These symptoms also accompany some change in their behavior, such as:
- Gets startled easily and is always on guard
- Their appetite is affected and they tend to eat less
- They lose their attention easily and find it difficult to concentrate
- They suffer from regular stomach and headaches
- Their performance in school is affected miserably
- They cannot fall asleep and have frequent nightmares
- The activities that were once their favorite no longer excite them anymore
- The child speaks of death frequently and always wishes to be dead
Panic attacks in young kids are often experienced during certain time of the day. This makes the child more fearful of a possible attack occurring around that time. These attacks can happen when the child leaves for school, before a test, during bedtime, or during any other regular activity he/she follows.
The treatment is similar to the treatment used for adults. You should visit a doctor and understand the causes of panic attack in your child. Treatment for panic attacks includes the given methods:
- Cognitive Behavioral Therapy (CBT):
CBT helps children understand the causes of fear in their minds and teaches them ways to cope with them. They are taught special skills to control a panic attack when they feel that it is approaching.
Family therapy can also be followed. The whole family is involved in the treatment, which makes the child more confident as a result of family support.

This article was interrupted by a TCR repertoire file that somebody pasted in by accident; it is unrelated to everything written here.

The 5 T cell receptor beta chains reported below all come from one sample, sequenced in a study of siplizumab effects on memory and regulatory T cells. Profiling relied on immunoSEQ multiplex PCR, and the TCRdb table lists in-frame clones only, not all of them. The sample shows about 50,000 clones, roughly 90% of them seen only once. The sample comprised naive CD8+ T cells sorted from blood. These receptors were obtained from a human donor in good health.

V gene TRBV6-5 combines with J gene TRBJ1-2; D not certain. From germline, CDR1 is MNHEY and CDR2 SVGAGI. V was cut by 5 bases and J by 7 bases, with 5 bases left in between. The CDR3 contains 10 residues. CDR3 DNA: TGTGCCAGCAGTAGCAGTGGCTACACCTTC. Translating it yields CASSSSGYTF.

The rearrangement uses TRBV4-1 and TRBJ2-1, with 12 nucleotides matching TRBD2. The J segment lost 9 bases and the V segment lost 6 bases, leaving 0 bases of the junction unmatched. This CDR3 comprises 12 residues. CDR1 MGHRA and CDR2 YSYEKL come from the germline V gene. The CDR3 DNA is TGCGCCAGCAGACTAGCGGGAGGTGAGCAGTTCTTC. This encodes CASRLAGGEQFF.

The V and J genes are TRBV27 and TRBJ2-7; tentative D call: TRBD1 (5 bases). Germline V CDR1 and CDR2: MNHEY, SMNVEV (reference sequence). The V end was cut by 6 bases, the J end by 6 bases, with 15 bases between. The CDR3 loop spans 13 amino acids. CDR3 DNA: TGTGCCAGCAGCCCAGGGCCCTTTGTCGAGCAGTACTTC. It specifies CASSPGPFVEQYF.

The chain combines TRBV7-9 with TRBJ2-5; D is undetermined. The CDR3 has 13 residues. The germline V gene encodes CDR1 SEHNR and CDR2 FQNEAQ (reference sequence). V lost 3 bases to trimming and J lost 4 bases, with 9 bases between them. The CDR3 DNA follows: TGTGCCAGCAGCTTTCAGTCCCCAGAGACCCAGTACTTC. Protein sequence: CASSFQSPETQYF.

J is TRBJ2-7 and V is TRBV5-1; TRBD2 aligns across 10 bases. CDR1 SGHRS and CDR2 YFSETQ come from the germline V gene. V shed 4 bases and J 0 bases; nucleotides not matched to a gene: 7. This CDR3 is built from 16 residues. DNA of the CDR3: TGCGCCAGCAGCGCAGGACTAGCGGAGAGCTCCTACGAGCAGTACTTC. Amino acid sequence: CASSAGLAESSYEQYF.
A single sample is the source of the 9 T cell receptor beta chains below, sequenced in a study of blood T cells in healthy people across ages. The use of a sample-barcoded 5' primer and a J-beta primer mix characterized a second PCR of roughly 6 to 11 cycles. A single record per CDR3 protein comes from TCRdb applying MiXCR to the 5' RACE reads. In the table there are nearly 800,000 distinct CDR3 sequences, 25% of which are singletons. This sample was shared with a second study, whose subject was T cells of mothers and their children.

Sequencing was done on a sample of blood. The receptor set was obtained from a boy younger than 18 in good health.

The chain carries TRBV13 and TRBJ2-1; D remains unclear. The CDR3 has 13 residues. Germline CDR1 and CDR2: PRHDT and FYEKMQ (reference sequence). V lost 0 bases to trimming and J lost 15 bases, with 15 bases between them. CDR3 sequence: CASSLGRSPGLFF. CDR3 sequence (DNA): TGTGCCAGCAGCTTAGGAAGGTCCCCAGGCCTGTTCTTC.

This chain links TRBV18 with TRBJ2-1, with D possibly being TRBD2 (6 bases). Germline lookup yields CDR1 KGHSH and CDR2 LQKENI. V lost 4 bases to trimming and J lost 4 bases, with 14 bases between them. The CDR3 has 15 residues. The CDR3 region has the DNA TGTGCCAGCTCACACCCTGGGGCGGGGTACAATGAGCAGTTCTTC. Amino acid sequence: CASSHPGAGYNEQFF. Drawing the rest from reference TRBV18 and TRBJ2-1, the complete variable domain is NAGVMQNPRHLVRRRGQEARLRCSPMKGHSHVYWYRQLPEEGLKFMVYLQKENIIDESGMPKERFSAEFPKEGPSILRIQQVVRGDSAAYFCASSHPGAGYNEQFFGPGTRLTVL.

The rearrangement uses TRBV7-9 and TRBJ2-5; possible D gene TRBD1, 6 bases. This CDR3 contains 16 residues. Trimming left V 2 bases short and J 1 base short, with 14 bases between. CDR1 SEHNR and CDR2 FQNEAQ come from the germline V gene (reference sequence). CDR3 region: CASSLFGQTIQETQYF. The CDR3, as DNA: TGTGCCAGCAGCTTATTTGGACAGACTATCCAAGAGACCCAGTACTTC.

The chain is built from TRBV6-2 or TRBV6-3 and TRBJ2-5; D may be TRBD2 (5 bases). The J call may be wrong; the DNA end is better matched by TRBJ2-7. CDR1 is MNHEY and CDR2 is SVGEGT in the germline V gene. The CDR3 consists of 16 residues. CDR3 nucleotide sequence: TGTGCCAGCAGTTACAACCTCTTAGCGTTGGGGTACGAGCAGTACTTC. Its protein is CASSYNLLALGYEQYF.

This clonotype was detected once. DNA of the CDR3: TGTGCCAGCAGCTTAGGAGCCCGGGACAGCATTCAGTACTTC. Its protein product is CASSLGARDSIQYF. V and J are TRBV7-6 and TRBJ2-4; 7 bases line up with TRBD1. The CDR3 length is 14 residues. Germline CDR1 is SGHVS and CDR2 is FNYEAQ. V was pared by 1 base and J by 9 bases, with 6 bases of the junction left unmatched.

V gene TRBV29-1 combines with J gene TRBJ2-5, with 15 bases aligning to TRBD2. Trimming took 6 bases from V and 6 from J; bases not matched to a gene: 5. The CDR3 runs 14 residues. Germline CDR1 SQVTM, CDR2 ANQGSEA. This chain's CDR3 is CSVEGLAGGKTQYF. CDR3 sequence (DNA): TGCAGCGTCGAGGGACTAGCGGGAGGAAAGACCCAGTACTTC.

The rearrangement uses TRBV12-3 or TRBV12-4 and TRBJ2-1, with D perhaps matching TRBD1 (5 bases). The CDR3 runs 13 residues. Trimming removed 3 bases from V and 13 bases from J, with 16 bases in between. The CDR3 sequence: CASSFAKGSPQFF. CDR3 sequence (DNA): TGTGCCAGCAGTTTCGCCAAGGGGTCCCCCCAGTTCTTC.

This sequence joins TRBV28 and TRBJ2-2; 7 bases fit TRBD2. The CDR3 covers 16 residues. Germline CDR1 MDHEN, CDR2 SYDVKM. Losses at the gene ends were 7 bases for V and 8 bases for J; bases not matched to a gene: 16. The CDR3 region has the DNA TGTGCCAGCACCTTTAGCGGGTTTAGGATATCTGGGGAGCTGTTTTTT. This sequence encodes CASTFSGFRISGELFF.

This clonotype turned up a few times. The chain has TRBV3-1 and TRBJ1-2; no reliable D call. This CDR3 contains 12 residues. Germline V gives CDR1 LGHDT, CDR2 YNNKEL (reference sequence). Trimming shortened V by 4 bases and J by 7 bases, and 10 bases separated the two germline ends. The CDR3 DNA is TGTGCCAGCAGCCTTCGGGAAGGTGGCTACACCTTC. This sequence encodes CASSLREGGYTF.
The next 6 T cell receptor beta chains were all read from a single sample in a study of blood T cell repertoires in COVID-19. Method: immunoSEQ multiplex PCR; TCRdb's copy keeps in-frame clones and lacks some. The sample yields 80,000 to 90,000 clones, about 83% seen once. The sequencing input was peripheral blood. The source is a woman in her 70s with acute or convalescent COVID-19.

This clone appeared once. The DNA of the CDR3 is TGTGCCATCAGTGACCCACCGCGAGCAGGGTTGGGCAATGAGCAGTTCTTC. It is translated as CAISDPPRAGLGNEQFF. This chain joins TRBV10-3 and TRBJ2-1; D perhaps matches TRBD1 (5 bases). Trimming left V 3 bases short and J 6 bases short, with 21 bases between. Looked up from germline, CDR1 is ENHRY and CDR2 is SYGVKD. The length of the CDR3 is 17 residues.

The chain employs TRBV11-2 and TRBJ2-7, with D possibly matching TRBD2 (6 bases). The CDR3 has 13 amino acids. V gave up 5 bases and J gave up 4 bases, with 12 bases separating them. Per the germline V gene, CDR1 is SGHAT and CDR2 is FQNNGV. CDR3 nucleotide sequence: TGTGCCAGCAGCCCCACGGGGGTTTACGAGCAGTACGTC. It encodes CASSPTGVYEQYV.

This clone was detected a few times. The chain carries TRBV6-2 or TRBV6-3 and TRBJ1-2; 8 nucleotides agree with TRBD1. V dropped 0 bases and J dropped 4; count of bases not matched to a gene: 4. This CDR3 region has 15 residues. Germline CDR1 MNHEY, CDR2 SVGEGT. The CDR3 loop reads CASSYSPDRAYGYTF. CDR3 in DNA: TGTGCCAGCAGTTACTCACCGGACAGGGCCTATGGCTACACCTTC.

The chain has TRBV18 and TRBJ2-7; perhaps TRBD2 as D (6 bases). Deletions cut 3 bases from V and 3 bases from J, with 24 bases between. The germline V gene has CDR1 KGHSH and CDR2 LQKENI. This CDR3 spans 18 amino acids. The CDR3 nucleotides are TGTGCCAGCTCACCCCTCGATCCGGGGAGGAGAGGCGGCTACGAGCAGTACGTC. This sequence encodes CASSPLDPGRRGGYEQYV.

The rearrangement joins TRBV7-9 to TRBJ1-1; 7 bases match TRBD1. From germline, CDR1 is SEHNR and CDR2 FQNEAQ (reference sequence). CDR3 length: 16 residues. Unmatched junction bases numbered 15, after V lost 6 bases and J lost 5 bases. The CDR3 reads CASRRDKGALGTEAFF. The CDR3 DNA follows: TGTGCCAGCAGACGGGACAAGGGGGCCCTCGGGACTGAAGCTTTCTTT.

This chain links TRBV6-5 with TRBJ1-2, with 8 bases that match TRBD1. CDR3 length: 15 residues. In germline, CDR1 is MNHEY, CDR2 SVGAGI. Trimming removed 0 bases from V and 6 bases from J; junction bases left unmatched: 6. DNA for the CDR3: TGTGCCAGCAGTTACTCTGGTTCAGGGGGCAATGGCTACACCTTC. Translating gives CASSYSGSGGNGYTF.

Based on the level of panic attacks, the child may be prescribed low strength tranquilizers. Antidepressants may also be prescribed, as they help in adjusting the cause that may lead to a panic attack.
The child is made to feel confident and asked to confront his/her fears. This helps him/her to overcome the fear, and thus helps in reducing, and eventually getting stopping, the attacks.
If your child is suffering from panic attacks, it is very important to reassure him/her that they are not crazy. Speak to your kid about his/her fears in a friendly tone. Do not force him/her to talk if he/she is not ready to speak about it. Understand and support your child to help him/her overcome this problem.
Tell your kid repeatedly that the attacks are not their fault. Keep in touch with their teachers, baby sitters, etc., who care about the health of the child. Cut off the caffeine intake of your child, as it may trigger an attack. You should remain on alert for any suicidal tendencies your kid may exhibit and seek professional help immediately.
A serious panic attack plays havoc in the child's normal life. He/she may fall prey to alcohol, drug abuse, and depression in his/her teenage years as he/she cannot cope up with the attacks. They may occur once or twice in a lifetime.
If there are frequent attacks, then they may develop into personality disorders and phobias, wreaking your kid's future life. Therefore, you should take extra care and seek medical advice immediately if you suspect panic attacks in you child.
Disclaimer: This content is for informative purposes only, and should not be used as a replacement for the advice of a mental health expert.